Section 5.  Exemptions.  The Coconut Consumers Stabilization Fund and the Coconut Industry Development Fund as well as all disbursements of said funds for the benefit of the coconut farmers as herein authorized shall not be construed or interpreted, under any law or regulation, as special and/or fiduciary funds, or as part of the general funds of the national government within the contemplation of P.D. No. 711; nor as a subsidy, donation, levy, government funded investment, or government share within the contemplation of P.D. 898, the intention being that said Fund and the disbursements thereof as herein authorized for the benefit of the coconut farmers shall be owned by them in their own private capacities.[100]  (Emphasis Ours)

 

P.D. No. 1468

 

Section 5.  Exemptions. The [CCSF] and the [CIDF] as well as all disbursement as herein authorized, shall not be construed or interpreted, under nay law or regulation, as special and/or fiduciary funds, or as part of the general funds of the national government within the contemplation of PD 711; nor as subsidy, donation, levy government funded investment, or government share within the contemplation of PD 898, the intention being that said Fund and the disbursements thereof as herein authorized for the benefit of the coconut farmers shall be owned by them in their private capacities….[101]  (Emphasis Ours.)

 

 

In other words, the relevant provisions of P.D. Nos. 755, as well as those of P.D. Nos. 961 and 1468, could have been the only plausible means by which close to a purported million and a half coconut farmers could have acquired the said shares of stock. It has, therefore, become necessary to determine the validity of the authorizing law, which made the stock transfer and acquisitions possible. 

 

          To reiterate, it is of crucial importance to determine the validity of P.D. Nos. 755, 961 and 1468 in light of the constitutional proscription against the use of special funds save for the purpose it was established. Otherwise, petitioners’ claim of legitimate private ownership over UCPB shares and indirectly over SMC shares held by UCPB’s subsidiaries will have no leg to stand on, P.D. No. 755 being the only law authorizing the distribution of the SMC and UCPB shares of stock to coconut farmers, and with the aforementioned provisions actually stating and holding that the coco levy fund shall not be considered as a special – not even general – fund, but shall be owned by the farmers in their private capacities.[102]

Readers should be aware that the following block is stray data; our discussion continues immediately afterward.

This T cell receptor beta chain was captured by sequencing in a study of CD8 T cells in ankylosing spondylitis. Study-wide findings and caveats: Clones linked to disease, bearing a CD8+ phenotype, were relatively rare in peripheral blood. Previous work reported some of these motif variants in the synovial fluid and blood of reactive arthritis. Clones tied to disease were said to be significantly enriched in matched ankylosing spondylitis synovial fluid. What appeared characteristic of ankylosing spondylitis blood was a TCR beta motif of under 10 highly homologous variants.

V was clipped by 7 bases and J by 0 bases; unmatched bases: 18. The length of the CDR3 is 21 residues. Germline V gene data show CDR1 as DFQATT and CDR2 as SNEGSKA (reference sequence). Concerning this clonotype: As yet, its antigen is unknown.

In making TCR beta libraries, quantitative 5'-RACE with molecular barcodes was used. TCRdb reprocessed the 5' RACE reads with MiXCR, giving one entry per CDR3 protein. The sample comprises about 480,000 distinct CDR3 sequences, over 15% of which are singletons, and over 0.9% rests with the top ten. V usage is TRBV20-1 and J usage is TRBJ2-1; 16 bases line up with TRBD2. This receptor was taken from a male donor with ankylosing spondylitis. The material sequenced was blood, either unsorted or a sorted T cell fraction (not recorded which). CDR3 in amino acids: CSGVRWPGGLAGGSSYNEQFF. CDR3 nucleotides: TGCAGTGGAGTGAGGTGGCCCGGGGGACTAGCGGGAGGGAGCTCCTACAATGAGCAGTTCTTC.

The Sandiganbayan’s ensuing ratiocination on the need to pass upon constitutional issues the Republic raised below commends itself for concurrence:

 

            This Court is convinced of the imperative need to pass upon the issues of constitutionality raised by Plaintiff.  The issue of constitutionality of the provisions of P.D. No. 755 and the laws related thereto goes to the very core of Plaintiff’s causes of action and defenses thereto.  It will serve the best interest of justice to define this early the legal framework within which this case shall be heard and tried, taking into account the admission of the parties and the established facts, particularly those relating to the main substance of the defense of Lobregat, COCOFED, et al. and Ballares, et al., which is anchored on the laws being assailed by Plaintiff on constitutional grounds.

 

                                       

 

            The Court is also mindful that lower courts are admonished to observe a becoming modesty in examining constitutional questions, but that they are nonetheless not prevented from resolving the same whenever warranted, subject only to review by the highest tribunal (Ynot v. Intermediate Appellate Court).